- Reuters picBEIJING, April 15 ― Asian countries escaped the currency manipulator label in the latest US Treasury report, but remain wary of possible trade friction as President Donald Trump maintains his administration will seek to address trade imbalances.
In its semi-annual report released on Friday, the Treasury Department said China is not manipulating the value of its currency to gain an unfair trade advantage, but it should do more to reduce its large trade surplus with the United States. Treasury finds that six major trading partners warrant being placed on the Monitoring List for special attention: "China, Germany, Japan, Korea, Switzerland and Taiwan", it said. It said it will scrutinise China's trade and currency practices very closely, especially in light of the extremely sizable bilateral trade surplus that China has with the US.
While China had been intervening to prevent a depreciation of the yuan, its selling of foreign currency reserves abated early this year, Treasury said.
Treasury hasn't branded any nation a currency manipulator - a highly charged assertion - since the Clinton administration labeled China as such in 1994. China was labeled a currency manipulator between 1992 and 1994. That would have triggered talks between the countries and potentially led to U.S. sanctions - something experts warned would have prompted retaliation.
Trump may perhaps want to play big brother to Korea in order to coerce China into giving U.S. exporters greater market access and further rebalances the economy to rectify the huge trade imbalance. Such tariffs, though, could be overturned in a review by the World Trade Organization.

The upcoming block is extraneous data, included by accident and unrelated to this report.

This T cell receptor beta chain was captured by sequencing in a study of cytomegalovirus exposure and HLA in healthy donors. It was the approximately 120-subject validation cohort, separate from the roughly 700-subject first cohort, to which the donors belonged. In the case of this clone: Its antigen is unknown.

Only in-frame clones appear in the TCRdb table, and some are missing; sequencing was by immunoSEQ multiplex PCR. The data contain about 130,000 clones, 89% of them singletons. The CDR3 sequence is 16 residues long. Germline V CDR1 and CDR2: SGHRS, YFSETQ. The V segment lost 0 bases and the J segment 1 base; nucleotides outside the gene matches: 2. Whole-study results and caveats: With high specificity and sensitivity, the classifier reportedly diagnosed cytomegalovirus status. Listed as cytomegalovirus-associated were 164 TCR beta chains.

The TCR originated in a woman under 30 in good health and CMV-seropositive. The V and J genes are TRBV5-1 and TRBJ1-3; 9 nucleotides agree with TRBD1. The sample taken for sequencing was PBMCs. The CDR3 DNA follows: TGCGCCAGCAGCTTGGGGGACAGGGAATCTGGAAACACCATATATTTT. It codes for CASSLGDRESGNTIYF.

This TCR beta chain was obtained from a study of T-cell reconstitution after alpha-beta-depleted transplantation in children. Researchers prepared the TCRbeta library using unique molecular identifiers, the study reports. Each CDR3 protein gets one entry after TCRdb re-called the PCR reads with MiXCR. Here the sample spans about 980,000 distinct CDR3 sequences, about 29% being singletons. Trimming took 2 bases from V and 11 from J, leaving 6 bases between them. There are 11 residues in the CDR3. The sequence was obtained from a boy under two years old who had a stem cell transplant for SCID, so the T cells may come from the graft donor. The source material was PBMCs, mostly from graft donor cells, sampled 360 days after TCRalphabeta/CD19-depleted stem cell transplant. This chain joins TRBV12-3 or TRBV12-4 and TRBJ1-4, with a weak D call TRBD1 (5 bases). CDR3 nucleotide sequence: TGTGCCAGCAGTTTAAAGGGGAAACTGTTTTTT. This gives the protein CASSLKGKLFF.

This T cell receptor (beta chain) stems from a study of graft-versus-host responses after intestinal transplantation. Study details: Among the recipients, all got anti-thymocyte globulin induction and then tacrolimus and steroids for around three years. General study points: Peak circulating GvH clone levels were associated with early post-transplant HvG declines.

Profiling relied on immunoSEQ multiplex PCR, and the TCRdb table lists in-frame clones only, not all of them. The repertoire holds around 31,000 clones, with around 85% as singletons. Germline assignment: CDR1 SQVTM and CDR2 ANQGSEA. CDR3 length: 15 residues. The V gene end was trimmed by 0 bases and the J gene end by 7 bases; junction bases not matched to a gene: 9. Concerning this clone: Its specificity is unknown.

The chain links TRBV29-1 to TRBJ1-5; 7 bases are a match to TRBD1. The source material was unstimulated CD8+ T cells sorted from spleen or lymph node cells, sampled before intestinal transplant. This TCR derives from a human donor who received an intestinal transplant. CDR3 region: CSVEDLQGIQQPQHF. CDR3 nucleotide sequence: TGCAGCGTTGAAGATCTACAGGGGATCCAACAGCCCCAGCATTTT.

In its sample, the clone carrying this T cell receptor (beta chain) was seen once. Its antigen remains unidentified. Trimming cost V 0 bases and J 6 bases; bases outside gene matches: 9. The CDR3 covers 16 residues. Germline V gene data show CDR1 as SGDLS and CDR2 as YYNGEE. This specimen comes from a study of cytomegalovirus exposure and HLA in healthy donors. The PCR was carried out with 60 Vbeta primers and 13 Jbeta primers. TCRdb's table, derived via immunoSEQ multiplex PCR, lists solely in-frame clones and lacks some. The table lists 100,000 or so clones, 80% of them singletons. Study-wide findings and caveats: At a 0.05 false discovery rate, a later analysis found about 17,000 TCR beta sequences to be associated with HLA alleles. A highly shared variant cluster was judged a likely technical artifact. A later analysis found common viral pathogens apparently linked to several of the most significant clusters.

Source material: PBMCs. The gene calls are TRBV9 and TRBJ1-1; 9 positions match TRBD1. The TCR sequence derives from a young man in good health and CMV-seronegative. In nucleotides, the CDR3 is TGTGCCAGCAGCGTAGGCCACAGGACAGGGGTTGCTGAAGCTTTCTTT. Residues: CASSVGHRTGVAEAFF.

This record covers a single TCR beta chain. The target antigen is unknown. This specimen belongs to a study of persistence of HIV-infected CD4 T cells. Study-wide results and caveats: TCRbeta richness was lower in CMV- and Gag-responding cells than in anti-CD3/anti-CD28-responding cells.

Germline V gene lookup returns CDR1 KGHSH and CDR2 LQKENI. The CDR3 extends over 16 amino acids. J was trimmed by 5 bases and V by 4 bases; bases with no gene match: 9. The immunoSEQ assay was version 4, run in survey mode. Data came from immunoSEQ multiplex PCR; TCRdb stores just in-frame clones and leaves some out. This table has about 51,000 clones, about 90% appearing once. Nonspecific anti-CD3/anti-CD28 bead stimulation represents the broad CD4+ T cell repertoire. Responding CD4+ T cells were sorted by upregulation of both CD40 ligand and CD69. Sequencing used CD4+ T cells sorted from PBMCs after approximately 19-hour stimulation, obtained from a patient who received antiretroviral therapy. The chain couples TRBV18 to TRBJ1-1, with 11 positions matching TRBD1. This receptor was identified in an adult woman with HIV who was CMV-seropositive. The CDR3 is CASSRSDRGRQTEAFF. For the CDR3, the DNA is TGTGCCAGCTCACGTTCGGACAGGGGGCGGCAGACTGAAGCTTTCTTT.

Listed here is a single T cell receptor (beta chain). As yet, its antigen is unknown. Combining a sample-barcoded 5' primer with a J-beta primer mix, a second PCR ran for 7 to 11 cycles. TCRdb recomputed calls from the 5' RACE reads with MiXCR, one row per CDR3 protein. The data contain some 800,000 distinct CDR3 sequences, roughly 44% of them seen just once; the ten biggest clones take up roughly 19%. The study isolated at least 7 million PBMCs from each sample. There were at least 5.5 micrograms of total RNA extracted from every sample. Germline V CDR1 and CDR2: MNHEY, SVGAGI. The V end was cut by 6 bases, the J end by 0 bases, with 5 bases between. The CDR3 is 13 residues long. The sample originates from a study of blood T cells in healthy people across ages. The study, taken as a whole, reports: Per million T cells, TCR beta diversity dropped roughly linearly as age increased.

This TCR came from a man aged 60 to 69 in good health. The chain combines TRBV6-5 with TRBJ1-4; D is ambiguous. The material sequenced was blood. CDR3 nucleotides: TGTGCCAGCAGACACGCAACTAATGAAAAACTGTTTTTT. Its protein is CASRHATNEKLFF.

The report said that China remained on the list because of its "disproportionate share of the overall USA trade deficit", despite that China's current account surplus was only 1.8 percent of GDP in 2016, sharply down from 2.8 percent of GDP in 2015.
The Wall Street Journal said Trump explained during the interview that he made this decision because "China hasn't been manipulating its currency for months and because taking the step now could jeopardize his talks with Beijing on confronting the threat of North Korea". He also said: "I think our dollar is getting too strong, and partially that's my fault because people have confidence in me". The U.S. may try to limit the dollar's rise against the yen in its first economic dialogue with Japan, scheduled for Tuesday. The dollar's strength in the past two years has been a drag on US exports. The administration has also put forward a draft proposal on renegotiating the North American Free Trade Agreement with Mexico and Canada that dropped some of the tougher positions Trump took during the campaign.